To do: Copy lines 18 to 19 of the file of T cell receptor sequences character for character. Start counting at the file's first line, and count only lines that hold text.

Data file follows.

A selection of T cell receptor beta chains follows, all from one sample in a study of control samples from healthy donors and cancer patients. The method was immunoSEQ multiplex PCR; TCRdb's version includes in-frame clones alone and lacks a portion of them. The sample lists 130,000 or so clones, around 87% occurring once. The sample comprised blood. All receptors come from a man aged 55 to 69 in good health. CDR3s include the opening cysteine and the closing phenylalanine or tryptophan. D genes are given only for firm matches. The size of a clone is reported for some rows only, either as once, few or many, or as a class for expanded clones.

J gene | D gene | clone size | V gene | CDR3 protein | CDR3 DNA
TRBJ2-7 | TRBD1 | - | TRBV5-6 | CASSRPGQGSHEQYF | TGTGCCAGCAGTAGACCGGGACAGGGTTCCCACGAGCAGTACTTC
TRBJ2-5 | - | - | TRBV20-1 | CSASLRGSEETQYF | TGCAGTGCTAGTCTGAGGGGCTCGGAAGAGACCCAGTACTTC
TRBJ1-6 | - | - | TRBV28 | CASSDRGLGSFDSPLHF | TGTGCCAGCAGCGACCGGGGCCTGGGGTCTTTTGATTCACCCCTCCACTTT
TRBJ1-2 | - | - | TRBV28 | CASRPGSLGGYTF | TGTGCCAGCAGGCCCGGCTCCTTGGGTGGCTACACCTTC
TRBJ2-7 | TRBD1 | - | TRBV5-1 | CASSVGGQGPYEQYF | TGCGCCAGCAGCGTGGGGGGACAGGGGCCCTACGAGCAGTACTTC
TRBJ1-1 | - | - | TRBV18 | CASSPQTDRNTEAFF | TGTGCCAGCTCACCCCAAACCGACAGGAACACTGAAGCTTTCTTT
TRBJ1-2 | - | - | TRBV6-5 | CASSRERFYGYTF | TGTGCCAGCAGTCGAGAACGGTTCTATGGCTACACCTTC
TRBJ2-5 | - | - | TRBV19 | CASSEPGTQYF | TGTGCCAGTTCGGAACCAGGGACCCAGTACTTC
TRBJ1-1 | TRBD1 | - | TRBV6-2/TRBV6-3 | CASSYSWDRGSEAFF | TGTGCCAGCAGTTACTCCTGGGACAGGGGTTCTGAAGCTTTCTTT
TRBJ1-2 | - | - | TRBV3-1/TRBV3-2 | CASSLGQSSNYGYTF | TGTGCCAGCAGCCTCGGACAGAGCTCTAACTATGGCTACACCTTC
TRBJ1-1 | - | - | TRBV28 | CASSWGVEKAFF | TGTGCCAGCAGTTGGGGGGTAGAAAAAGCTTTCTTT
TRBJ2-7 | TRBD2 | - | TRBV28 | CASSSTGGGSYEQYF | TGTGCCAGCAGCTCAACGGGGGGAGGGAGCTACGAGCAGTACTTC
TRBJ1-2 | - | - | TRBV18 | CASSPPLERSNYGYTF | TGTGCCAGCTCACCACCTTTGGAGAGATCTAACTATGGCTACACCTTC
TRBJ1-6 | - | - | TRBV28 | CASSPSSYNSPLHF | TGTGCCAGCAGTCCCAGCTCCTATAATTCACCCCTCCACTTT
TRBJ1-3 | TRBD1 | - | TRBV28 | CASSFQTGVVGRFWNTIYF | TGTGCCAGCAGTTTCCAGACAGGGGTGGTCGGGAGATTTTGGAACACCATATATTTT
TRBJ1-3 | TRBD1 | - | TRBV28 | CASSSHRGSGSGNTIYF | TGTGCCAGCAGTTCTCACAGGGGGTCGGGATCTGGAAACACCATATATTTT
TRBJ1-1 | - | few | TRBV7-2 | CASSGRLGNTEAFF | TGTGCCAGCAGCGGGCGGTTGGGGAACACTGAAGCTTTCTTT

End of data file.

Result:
TRBJ1-3 | TRBD1 | - | TRBV28 | CASSSHRGSGSGNTIYF | TGTGCCAGCAGTTCTCACAGGGGGTCGGGATCTGGAAACACCATATATTTT
TRBJ1-1 | - | few | TRBV7-2 | CASSGRLGNTEAFF | TGTGCCAGCAGCGGGCGGTTGGGGAACACTGAAGCTTTCTTT